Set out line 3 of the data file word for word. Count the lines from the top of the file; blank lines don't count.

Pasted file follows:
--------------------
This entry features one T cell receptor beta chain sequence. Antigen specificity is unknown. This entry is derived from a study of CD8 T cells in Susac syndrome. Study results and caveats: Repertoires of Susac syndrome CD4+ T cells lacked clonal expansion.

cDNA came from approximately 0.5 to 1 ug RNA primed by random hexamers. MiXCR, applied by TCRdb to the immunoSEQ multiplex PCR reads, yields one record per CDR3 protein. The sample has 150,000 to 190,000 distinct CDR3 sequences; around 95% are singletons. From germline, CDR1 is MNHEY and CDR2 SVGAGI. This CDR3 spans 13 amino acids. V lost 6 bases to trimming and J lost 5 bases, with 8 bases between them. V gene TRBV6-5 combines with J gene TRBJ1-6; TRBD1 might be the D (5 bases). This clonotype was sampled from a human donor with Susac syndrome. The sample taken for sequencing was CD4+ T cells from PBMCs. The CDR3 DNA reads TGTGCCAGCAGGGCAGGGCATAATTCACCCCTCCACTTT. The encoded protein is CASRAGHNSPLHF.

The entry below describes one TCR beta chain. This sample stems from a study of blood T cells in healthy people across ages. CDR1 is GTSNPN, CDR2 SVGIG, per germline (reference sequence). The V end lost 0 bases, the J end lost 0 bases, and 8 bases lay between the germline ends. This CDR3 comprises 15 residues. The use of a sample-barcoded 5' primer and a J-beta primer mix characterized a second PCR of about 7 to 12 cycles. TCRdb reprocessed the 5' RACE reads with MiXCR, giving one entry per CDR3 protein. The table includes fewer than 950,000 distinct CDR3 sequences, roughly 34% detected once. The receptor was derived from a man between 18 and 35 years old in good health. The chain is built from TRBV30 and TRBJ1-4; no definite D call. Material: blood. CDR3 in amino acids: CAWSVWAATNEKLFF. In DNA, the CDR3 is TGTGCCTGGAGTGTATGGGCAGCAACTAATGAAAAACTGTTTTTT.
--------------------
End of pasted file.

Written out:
The entry below describes one TCR beta chain. This sample stems from a study of blood T cells in healthy people across ages. CDR1 is GTSNPN, CDR2 SVGIG, per germline (reference sequence). The V end lost 0 bases, the J end lost 0 bases, and 8 bases lay between the germline ends. This CDR3 comprises 15 residues. The use of a sample-barcoded 5' primer and a J-beta primer mix characterized a second PCR of about 7 to 12 cycles. TCRdb reprocessed the 5' RACE reads with MiXCR, giving one entry per CDR3 protein. The table includes fewer than 950,000 distinct CDR3 sequences, roughly 34% detected once. The receptor was derived from a man between 18 and 35 years old in good health. The chain is built from TRBV30 and TRBJ1-4; no definite D call. Material: blood. CDR3 in amino acids: CAWSVWAATNEKLFF. In DNA, the CDR3 is TGTGCCTGGAGTGTATGGGCAGCAACTAATGAAAAACTGTTTTTT.